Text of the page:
The nationwide wave of teachers strikes has now lasted a year. Oakland, Calif., teachers went on strike last Thursday, and this week, faculty at the Community College of Philadelphia authorized their union to call a strike vote if their contract isn’t updated within three weeks.

Critics of such strikes, including ones printed in this paper, have fallen back on familiar myths to attack these teachers. They claim that teachers and the unions supporting them only care about money and power, that teachers and schools are the reasons students don’t graduate, and that charter schools are the panacea solution. None of that could be further from the truth.

I have taught in one of the best private prep schools in the Philadelphia area and have also taught for the last 26 years in one of the best public school districts in Pennsylvania. In my experience, teachers do this job because we want to see a student’s light bulb go on, or we love to impart knowledge, or we want to coach the skills we believe students will need for their future — even when this work comes at our expense while blame is cast in our direction.

» READ MORE: Teacher strikes are about power, not students | Opinion

My colleagues and I had negative real income growth for seven straight years before our most recent contract, while simultaneously having more and more new responsibilities beyond lesson planning, teaching, and evaluating. One year we counted 40 new tasks we needed to accomplish: preparing a new textbook, adapting to new technology, learning new school security procedures to drill, and undergoing state-mandated training for workplace safety, child welfare, and administering state tests, among others tasks. Given that these burdens keep growing as incomes don’t keep pace, it’s no surprise that teachers are leaving the profession faster than at any time on record, per government data.

What teachers ask for is to be respected, recognized, and compensated fairly for what we do for other families’ children. The only institutional voice we have advocating for that compensation, and for us in general, is our unions.

Yet antiunion campaigns peddle the myth that the pensions unions fight for are taxpayer-funded “freebies” for teachers. Public school pensions are largely paid for by school employees through payroll deductions. For the last 26 years, I have paid between 6.5 and 7.5 percent of my salary into the pension system, with the contracted promise that my school district and the state would contribute an appropriate amount so that pensioners would have income in retirement. I’ve paid significantly into my pension, while being paid far less than many of my friends with similar levels of education, skill, and experience. Pensions are a form of deferred compensation for us mission-driven people who prepare children for their futures.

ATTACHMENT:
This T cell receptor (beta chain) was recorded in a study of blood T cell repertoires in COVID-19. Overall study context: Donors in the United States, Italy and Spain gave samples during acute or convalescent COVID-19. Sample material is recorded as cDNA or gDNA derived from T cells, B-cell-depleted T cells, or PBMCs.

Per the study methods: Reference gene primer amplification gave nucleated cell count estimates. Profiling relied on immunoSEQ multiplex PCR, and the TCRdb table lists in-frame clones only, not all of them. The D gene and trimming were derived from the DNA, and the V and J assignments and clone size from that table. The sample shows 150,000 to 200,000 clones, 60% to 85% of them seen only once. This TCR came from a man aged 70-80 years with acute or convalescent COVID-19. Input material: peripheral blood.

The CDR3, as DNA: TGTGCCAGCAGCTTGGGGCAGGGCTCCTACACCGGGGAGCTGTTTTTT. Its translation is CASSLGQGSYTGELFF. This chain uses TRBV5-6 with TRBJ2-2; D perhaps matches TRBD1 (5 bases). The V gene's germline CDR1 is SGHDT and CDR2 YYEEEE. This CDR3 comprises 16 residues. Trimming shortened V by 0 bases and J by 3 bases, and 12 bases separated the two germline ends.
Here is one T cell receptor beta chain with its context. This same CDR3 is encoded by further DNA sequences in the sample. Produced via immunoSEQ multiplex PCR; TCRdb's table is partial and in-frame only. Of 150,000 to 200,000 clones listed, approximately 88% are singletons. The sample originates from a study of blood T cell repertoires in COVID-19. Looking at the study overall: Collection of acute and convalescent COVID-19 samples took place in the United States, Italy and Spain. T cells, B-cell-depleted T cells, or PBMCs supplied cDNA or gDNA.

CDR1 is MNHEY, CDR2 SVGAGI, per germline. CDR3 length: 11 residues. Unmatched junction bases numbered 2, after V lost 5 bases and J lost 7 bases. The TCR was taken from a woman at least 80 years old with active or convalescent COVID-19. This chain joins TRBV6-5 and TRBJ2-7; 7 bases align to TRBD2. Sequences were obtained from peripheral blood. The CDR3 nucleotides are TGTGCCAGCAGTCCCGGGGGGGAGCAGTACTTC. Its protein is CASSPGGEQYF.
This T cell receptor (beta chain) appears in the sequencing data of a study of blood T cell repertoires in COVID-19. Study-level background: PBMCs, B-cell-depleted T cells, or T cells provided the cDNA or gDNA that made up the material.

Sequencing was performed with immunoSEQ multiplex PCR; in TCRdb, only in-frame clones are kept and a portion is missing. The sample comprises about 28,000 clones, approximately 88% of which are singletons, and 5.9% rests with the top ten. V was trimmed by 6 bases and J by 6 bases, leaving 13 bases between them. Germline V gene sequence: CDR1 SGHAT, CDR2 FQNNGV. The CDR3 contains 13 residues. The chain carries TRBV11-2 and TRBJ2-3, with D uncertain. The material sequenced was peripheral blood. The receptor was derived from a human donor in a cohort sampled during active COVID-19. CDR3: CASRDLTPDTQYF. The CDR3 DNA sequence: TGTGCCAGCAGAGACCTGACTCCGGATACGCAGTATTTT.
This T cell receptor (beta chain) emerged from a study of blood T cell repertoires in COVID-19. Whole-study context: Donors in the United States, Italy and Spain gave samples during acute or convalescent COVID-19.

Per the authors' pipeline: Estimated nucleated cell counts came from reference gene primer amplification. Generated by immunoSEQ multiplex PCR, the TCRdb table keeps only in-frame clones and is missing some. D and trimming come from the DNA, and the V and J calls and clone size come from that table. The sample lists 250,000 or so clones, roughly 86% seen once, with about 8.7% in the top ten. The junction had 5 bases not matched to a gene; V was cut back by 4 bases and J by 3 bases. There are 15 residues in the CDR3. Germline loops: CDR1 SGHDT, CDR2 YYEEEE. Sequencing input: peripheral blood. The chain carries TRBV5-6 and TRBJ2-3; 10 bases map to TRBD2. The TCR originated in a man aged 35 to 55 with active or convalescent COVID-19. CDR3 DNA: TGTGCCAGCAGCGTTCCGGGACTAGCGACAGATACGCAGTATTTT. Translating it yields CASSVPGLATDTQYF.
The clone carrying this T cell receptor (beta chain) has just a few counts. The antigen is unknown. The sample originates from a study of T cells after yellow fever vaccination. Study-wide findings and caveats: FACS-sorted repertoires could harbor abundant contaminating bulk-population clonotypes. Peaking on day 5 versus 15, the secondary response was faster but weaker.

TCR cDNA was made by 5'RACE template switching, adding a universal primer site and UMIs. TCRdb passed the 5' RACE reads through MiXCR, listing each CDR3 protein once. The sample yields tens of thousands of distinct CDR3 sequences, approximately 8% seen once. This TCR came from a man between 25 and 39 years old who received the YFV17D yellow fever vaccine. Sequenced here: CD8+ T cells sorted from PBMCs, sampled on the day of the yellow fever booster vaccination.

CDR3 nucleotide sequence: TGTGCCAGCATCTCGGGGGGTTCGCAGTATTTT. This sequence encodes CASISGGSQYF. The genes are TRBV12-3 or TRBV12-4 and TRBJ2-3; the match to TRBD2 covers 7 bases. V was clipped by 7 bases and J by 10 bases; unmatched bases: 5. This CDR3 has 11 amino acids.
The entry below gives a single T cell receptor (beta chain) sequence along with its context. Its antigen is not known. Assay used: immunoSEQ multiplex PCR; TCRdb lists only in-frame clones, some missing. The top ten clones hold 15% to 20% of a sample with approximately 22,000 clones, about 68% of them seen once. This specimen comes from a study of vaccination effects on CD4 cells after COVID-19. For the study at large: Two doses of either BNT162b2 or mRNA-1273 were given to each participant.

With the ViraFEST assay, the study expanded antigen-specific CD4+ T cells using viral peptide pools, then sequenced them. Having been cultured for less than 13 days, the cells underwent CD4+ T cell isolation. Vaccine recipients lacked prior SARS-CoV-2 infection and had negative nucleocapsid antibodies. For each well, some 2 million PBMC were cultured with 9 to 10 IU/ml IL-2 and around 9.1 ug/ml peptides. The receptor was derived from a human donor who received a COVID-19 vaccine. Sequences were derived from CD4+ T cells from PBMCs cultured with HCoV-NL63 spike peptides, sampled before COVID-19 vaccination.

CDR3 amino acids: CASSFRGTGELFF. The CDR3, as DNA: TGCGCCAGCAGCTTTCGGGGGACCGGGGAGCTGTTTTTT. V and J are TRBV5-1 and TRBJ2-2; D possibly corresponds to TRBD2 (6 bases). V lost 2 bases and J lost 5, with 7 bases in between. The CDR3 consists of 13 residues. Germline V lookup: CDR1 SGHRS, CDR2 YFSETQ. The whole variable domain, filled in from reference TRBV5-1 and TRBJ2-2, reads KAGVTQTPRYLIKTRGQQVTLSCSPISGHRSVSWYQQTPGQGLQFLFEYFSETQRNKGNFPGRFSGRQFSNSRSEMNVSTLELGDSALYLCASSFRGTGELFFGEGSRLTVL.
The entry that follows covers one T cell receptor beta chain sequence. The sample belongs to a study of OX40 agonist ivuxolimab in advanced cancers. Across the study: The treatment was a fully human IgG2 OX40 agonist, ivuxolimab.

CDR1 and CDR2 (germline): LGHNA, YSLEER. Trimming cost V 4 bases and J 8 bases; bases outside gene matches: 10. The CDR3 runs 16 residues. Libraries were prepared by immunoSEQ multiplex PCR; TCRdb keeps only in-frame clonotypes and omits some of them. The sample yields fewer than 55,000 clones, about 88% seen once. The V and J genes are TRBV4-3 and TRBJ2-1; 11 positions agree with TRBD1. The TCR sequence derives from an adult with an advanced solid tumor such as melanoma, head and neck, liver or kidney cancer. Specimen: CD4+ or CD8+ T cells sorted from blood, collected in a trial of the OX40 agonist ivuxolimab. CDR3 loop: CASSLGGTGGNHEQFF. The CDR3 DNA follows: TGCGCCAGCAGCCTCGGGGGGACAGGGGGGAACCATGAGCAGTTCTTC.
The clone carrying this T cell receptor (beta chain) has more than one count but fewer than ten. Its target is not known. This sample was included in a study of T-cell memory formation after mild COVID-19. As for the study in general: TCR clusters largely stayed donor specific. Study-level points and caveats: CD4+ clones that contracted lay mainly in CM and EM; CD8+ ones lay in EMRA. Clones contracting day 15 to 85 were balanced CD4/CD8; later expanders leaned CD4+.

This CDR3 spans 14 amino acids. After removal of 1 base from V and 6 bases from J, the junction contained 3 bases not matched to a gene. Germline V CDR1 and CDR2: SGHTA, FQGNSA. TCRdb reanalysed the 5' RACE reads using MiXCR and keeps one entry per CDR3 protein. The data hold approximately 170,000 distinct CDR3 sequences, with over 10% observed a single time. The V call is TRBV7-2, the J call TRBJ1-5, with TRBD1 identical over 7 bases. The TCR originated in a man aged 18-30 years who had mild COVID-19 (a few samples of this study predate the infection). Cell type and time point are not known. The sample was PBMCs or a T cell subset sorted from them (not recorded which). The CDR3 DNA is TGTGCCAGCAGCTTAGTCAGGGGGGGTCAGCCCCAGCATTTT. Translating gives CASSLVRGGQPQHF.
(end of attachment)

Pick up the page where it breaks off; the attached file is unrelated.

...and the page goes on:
And we’re just as concerned as parents when children graduate poorly prepared for the future. We are not, however, the reason schools don’t succeed. Tomes have been written to show that educational outcomes are as complex as the student composition of any classroom. Social dynamics, technology, psychology, family background, parental involvement, economics and poverty, and school funding all significantly impact educational outcomes.

Considering that complex web, it’s woefully oversimplified to suggest, as many union critics do, that charter schools and competition are the saviors for education. Because the factors that affect educational outcomes are so complicated, the idea that simply creating school choice will lead to better outcomes for all students is just wrong. An analysis by the National Conference of State Legislatures of charter school research reports that while some charters improve student performance, many do not or even make it worse, and on the whole, they haven’t become centers of innovation.

Research shows, then, that the standard attacks on unions are ill-informed. Charter school loyalists and antiunion activists are undermining communities’ faith in public schools and driving away teachers in droves while drying up the pipeline for quality new educators. They are selling a simple solution based on the myth that the all-powerful market, driven by school choice and charters, will “fix” education.

We should be doing the opposite: supporting public schools with better funding and effective pedagogy, shifting our social priorities to value depth in education, and promoting cooperation among local schools, parents, and communities to provide the best possible education for all students. To do any of those things well, we must value and respect the hardworking professionals who care for students every single day.

David Klein is 28-year veteran public high school teacher of history and political science in the Philadelphia suburbs.